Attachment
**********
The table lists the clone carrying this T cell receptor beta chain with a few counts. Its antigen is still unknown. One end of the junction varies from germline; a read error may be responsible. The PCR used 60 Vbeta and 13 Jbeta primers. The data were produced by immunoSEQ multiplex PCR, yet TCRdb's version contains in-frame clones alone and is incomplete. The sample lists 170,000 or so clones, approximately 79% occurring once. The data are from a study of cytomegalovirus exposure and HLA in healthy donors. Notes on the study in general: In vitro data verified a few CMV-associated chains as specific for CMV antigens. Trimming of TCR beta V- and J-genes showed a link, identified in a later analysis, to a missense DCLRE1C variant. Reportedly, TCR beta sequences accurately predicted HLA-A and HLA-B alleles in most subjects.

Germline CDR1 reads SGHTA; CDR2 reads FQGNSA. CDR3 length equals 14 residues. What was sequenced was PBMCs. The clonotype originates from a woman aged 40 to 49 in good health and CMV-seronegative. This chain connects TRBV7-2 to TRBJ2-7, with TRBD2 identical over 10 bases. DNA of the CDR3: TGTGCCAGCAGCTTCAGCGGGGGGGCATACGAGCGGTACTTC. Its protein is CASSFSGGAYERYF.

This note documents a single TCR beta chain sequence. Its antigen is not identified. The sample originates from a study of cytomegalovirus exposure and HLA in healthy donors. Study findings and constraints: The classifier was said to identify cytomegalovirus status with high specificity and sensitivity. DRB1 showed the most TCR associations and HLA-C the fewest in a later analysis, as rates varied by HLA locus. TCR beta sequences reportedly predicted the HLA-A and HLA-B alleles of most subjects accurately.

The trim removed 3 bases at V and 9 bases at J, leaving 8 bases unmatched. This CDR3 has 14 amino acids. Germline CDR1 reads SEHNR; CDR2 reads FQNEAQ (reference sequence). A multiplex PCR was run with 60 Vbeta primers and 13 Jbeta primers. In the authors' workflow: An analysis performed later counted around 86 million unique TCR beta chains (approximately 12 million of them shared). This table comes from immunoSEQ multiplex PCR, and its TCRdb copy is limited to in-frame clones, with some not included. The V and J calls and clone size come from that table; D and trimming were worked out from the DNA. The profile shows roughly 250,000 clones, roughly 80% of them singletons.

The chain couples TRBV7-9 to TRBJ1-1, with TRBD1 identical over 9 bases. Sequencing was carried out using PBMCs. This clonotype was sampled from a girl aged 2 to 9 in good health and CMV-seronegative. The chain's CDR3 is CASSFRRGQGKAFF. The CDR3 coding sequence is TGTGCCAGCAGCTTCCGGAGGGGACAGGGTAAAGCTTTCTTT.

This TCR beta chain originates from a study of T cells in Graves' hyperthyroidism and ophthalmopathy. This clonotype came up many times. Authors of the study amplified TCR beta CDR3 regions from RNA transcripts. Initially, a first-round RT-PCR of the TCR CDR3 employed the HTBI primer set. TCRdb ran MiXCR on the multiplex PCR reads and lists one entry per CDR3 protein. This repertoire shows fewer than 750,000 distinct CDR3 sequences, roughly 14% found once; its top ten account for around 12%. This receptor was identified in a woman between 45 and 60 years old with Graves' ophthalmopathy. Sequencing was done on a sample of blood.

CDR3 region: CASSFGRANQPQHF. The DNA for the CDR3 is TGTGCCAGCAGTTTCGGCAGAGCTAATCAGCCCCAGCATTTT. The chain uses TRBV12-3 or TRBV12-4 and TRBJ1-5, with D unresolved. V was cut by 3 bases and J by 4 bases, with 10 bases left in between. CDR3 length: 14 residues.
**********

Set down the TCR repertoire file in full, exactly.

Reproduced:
The table lists the clone carrying this T cell receptor beta chain with a few counts. Its antigen is still unknown. One end of the junction varies from germline; a read error may be responsible. The PCR used 60 Vbeta and 13 Jbeta primers. The data were produced by immunoSEQ multiplex PCR, yet TCRdb's version contains in-frame clones alone and is incomplete. The sample lists 170,000 or so clones, approximately 79% occurring once. The data are from a study of cytomegalovirus exposure and HLA in healthy donors. Notes on the study in general: In vitro data verified a few CMV-associated chains as specific for CMV antigens. Trimming of TCR beta V- and J-genes showed a link, identified in a later analysis, to a missense DCLRE1C variant. Reportedly, TCR beta sequences accurately predicted HLA-A and HLA-B alleles in most subjects.

Germline CDR1 reads SGHTA; CDR2 reads FQGNSA. CDR3 length equals 14 residues. What was sequenced was PBMCs. The clonotype originates from a woman aged 40 to 49 in good health and CMV-seronegative. This chain connects TRBV7-2 to TRBJ2-7, with TRBD2 identical over 10 bases. DNA of the CDR3: TGTGCCAGCAGCTTCAGCGGGGGGGCATACGAGCGGTACTTC. Its protein is CASSFSGGAYERYF.

This note documents a single TCR beta chain sequence. Its antigen is not identified. The sample originates from a study of cytomegalovirus exposure and HLA in healthy donors. Study findings and constraints: The classifier was said to identify cytomegalovirus status with high specificity and sensitivity. DRB1 showed the most TCR associations and HLA-C the fewest in a later analysis, as rates varied by HLA locus. TCR beta sequences reportedly predicted the HLA-A and HLA-B alleles of most subjects accurately.

The trim removed 3 bases at V and 9 bases at J, leaving 8 bases unmatched. This CDR3 has 14 amino acids. Germline CDR1 reads SEHNR; CDR2 reads FQNEAQ (reference sequence). A multiplex PCR was run with 60 Vbeta primers and 13 Jbeta primers. In the authors' workflow: An analysis performed later counted around 86 million unique TCR beta chains (approximately 12 million of them shared). This table comes from immunoSEQ multiplex PCR, and its TCRdb copy is limited to in-frame clones, with some not included. The V and J calls and clone size come from that table; D and trimming were worked out from the DNA. The profile shows roughly 250,000 clones, roughly 80% of them singletons.

The chain couples TRBV7-9 to TRBJ1-1, with TRBD1 identical over 9 bases. Sequencing was carried out using PBMCs. This clonotype was sampled from a girl aged 2 to 9 in good health and CMV-seronegative. The chain's CDR3 is CASSFRRGQGKAFF. The CDR3 coding sequence is TGTGCCAGCAGCTTCCGGAGGGGACAGGGTAAAGCTTTCTTT.

This TCR beta chain originates from a study of T cells in Graves' hyperthyroidism and ophthalmopathy. This clonotype came up many times. Authors of the study amplified TCR beta CDR3 regions from RNA transcripts. Initially, a first-round RT-PCR of the TCR CDR3 employed the HTBI primer set. TCRdb ran MiXCR on the multiplex PCR reads and lists one entry per CDR3 protein. This repertoire shows fewer than 750,000 distinct CDR3 sequences, roughly 14% found once; its top ten account for around 12%. This receptor was identified in a woman between 45 and 60 years old with Graves' ophthalmopathy. Sequencing was done on a sample of blood.

CDR3 region: CASSFGRANQPQHF. The DNA for the CDR3 is TGTGCCAGCAGTTTCGGCAGAGCTAATCAGCCCCAGCATTTT. The chain uses TRBV12-3 or TRBV12-4 and TRBJ1-5, with D unresolved. V was cut by 3 bases and J by 4 bases, with 10 bases left in between. CDR3 length: 14 residues.